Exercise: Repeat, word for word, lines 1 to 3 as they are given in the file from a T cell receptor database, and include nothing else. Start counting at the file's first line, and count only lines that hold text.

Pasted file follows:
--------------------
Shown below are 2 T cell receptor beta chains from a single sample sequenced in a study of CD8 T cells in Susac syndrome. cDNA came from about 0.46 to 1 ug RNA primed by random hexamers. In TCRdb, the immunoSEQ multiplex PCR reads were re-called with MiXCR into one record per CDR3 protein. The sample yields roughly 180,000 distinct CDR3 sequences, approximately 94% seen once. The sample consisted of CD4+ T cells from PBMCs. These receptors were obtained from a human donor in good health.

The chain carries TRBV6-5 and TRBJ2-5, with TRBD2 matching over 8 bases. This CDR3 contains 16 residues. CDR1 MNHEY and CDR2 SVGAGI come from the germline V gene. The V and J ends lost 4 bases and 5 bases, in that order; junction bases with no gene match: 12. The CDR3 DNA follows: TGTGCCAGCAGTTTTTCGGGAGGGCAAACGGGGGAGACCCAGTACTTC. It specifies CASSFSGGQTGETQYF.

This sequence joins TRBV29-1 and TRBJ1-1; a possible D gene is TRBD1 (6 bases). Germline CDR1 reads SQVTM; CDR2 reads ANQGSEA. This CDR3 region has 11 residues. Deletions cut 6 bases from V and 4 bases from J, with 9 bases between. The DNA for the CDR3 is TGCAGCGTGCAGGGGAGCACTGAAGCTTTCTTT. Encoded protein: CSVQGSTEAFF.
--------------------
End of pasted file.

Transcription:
Shown below are 2 T cell receptor beta chains from a single sample sequenced in a study of CD8 T cells in Susac syndrome. cDNA came from about 0.46 to 1 ug RNA primed by random hexamers. In TCRdb, the immunoSEQ multiplex PCR reads were re-called with MiXCR into one record per CDR3 protein. The sample yields roughly 180,000 distinct CDR3 sequences, approximately 94% seen once. The sample consisted of CD4+ T cells from PBMCs. These receptors were obtained from a human donor in good health.

The chain carries TRBV6-5 and TRBJ2-5, with TRBD2 matching over 8 bases. This CDR3 contains 16 residues. CDR1 MNHEY and CDR2 SVGAGI come from the germline V gene. The V and J ends lost 4 bases and 5 bases, in that order; junction bases with no gene match: 12. The CDR3 DNA follows: TGTGCCAGCAGTTTTTCGGGAGGGCAAACGGGGGAGACCCAGTACTTC. It specifies CASSFSGGQTGETQYF.

This sequence joins TRBV29-1 and TRBJ1-1; a possible D gene is TRBD1 (6 bases). Germline CDR1 reads SQVTM; CDR2 reads ANQGSEA. This CDR3 region has 11 residues. Deletions cut 6 bases from V and 4 bases from J, with 9 bases between. The DNA for the CDR3 is TGCAGCGTGCAGGGGAGCACTGAAGCTTTCTTT. Encoded protein: CSVQGSTEAFF.